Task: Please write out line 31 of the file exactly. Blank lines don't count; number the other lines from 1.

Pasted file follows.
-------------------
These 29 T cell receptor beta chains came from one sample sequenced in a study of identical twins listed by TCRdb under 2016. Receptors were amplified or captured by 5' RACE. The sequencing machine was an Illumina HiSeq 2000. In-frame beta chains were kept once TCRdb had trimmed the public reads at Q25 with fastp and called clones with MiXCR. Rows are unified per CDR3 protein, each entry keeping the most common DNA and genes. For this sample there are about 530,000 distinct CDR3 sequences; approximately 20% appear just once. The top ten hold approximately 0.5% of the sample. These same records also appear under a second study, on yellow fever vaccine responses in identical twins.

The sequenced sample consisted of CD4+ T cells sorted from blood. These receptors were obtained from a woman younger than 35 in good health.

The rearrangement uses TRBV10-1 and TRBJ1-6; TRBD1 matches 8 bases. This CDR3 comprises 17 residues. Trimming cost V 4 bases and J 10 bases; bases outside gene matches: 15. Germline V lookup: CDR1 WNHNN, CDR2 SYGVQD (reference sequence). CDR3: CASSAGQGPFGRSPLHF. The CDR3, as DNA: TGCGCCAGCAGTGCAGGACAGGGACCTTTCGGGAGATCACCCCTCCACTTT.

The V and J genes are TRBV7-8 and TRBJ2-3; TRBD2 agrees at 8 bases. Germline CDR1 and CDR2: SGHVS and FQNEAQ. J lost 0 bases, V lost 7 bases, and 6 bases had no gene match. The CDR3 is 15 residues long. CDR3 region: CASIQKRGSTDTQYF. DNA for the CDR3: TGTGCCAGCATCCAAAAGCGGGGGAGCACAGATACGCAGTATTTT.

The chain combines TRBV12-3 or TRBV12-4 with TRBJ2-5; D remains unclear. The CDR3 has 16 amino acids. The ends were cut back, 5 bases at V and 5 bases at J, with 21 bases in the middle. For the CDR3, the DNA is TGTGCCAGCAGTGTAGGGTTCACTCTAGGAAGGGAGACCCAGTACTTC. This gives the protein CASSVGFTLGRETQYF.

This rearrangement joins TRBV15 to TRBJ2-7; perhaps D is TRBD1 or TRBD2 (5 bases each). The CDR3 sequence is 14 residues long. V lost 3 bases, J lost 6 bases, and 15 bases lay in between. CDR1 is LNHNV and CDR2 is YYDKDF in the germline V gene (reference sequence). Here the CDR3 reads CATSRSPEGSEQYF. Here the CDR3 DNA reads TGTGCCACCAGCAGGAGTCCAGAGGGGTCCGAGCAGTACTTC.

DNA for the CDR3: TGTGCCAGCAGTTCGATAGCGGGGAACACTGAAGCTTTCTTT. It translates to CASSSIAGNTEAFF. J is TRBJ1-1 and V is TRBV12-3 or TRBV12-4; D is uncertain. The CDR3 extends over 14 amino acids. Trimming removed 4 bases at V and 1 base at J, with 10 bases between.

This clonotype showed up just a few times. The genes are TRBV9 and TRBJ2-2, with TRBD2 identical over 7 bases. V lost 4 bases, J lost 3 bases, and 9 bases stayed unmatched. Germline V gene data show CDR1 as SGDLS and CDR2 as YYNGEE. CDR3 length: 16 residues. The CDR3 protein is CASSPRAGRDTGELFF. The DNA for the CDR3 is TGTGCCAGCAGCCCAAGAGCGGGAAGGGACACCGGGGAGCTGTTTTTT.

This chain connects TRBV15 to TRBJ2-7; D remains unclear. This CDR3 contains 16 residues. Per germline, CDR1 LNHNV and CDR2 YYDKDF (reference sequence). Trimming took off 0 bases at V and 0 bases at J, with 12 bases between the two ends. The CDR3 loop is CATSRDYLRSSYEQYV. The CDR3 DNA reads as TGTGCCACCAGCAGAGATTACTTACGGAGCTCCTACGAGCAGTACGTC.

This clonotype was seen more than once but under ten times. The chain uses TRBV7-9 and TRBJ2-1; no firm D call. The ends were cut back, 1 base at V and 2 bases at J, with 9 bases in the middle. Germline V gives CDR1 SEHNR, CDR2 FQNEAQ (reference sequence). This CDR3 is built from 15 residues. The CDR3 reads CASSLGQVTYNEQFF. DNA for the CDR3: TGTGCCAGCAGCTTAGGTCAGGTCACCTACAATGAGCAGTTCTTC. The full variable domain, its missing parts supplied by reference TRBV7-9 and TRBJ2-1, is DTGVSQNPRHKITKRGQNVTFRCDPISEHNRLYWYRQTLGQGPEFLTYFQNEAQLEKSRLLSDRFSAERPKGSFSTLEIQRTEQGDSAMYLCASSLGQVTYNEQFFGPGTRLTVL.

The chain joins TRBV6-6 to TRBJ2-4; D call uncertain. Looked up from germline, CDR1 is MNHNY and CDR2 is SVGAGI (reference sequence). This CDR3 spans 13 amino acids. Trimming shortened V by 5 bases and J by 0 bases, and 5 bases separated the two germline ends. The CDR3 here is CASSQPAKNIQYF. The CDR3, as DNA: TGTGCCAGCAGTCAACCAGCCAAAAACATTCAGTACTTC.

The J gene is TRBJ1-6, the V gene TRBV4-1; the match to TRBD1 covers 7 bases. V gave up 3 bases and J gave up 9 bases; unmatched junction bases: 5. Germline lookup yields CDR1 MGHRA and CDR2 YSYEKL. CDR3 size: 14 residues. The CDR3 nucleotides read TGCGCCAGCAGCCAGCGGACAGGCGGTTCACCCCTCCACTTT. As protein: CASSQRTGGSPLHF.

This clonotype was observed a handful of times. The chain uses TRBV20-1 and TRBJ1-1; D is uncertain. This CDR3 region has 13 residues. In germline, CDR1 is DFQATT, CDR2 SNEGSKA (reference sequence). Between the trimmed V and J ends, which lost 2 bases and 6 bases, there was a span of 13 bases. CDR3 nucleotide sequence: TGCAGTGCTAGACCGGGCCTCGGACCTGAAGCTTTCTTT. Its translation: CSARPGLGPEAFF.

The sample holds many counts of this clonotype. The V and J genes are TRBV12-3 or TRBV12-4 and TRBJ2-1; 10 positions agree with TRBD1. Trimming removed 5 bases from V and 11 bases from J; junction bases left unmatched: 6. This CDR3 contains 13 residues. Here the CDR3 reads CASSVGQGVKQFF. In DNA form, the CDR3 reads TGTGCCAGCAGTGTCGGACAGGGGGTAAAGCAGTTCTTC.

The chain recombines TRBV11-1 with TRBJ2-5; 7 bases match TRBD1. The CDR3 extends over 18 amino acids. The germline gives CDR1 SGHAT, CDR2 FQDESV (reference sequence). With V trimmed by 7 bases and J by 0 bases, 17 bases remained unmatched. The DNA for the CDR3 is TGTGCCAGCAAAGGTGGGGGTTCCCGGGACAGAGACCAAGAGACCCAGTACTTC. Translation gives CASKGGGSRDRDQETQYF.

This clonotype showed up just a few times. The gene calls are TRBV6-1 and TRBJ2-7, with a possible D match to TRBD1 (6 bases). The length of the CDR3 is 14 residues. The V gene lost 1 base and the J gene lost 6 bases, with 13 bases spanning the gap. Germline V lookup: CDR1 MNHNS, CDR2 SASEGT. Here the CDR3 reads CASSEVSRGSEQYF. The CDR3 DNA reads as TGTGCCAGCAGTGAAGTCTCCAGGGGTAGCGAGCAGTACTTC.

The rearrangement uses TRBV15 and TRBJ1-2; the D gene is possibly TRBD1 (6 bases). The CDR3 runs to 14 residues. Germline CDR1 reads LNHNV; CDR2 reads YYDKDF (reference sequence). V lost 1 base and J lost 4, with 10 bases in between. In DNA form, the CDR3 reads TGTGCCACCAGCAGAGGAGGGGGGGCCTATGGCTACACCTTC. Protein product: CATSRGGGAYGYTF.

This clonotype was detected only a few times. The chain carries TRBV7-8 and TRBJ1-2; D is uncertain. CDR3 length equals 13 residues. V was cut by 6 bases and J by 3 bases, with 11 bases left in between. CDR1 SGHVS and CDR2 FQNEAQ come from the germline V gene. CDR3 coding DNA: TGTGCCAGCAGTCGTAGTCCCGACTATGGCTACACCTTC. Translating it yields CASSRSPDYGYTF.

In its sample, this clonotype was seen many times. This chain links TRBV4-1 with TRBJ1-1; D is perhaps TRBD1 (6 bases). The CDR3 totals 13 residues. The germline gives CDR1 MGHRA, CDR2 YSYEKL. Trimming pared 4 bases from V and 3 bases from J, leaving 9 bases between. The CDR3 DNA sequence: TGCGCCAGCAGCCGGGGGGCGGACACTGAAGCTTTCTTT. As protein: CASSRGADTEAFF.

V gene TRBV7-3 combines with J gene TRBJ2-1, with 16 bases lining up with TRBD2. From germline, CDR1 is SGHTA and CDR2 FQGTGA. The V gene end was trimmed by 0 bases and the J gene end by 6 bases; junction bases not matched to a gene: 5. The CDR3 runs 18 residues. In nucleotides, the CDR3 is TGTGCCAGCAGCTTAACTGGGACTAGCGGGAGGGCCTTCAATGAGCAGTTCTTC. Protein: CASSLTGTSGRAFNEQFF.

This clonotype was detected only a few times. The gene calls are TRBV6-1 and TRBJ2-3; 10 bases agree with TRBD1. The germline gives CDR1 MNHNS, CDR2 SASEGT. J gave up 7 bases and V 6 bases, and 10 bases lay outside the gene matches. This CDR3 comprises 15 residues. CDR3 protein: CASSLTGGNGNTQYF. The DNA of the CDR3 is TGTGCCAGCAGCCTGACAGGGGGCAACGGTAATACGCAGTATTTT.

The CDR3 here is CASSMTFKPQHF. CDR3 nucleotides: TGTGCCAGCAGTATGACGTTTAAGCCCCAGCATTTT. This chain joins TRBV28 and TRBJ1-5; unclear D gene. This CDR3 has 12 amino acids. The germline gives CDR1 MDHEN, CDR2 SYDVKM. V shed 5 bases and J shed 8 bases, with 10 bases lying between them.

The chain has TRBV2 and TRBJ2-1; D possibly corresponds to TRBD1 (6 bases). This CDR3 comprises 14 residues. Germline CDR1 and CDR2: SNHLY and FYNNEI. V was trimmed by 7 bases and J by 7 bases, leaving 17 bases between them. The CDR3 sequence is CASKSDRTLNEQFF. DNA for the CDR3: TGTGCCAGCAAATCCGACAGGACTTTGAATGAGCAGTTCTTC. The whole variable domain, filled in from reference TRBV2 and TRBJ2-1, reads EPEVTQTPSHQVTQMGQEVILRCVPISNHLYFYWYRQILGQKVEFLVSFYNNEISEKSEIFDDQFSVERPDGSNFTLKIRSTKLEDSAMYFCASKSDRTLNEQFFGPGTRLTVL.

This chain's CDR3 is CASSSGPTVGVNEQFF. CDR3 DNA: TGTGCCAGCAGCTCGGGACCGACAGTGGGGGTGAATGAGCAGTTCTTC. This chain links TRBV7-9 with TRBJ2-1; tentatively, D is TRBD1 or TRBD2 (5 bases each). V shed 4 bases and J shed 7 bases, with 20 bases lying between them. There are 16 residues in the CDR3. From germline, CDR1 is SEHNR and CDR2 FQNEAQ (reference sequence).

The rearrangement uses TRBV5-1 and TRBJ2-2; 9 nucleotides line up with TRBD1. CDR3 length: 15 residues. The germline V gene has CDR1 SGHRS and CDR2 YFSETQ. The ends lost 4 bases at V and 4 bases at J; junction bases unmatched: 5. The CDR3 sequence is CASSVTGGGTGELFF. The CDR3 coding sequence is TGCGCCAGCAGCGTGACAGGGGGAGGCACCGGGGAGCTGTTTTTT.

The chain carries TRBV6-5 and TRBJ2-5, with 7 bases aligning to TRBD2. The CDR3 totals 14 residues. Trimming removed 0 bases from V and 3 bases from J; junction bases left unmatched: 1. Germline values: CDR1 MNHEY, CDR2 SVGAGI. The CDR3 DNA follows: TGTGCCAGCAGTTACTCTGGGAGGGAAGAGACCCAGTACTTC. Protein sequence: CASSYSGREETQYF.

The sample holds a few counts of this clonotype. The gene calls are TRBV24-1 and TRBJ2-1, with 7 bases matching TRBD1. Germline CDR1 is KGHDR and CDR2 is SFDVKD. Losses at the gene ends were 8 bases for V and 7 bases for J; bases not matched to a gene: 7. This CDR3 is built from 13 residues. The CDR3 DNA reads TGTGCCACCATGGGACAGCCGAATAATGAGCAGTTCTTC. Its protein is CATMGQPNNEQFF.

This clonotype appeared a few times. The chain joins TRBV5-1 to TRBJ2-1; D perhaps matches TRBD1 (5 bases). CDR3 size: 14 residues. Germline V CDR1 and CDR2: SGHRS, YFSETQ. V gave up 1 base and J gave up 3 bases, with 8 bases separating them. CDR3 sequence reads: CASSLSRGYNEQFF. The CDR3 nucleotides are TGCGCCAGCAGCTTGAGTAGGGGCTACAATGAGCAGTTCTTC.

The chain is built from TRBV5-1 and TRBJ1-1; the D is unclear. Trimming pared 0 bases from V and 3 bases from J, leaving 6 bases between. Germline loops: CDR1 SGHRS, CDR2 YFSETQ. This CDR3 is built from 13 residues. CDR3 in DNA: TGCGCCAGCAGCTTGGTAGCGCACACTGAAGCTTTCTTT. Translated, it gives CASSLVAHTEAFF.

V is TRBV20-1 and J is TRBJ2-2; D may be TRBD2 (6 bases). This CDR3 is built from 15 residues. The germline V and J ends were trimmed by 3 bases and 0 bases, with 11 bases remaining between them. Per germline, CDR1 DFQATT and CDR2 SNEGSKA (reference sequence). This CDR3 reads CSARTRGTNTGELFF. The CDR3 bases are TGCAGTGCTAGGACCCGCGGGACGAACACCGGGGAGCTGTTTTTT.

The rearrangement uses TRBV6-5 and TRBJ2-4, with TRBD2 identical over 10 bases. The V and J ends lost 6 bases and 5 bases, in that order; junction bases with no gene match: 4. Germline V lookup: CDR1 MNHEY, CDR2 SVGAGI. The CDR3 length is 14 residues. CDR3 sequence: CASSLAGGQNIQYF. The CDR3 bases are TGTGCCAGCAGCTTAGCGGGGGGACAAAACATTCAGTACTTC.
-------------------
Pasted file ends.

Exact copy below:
The rearrangement uses TRBV6-5 and TRBJ2-4, with TRBD2 identical over 10 bases. The V and J ends lost 6 bases and 5 bases, in that order; junction bases with no gene match: 4. Germline V lookup: CDR1 MNHEY, CDR2 SVGAGI. The CDR3 length is 14 residues. CDR3 sequence: CASSLAGGQNIQYF. The CDR3 bases are TGTGCCAGCAGCTTAGCGGGGGGACAAAACATTCAGTACTTC.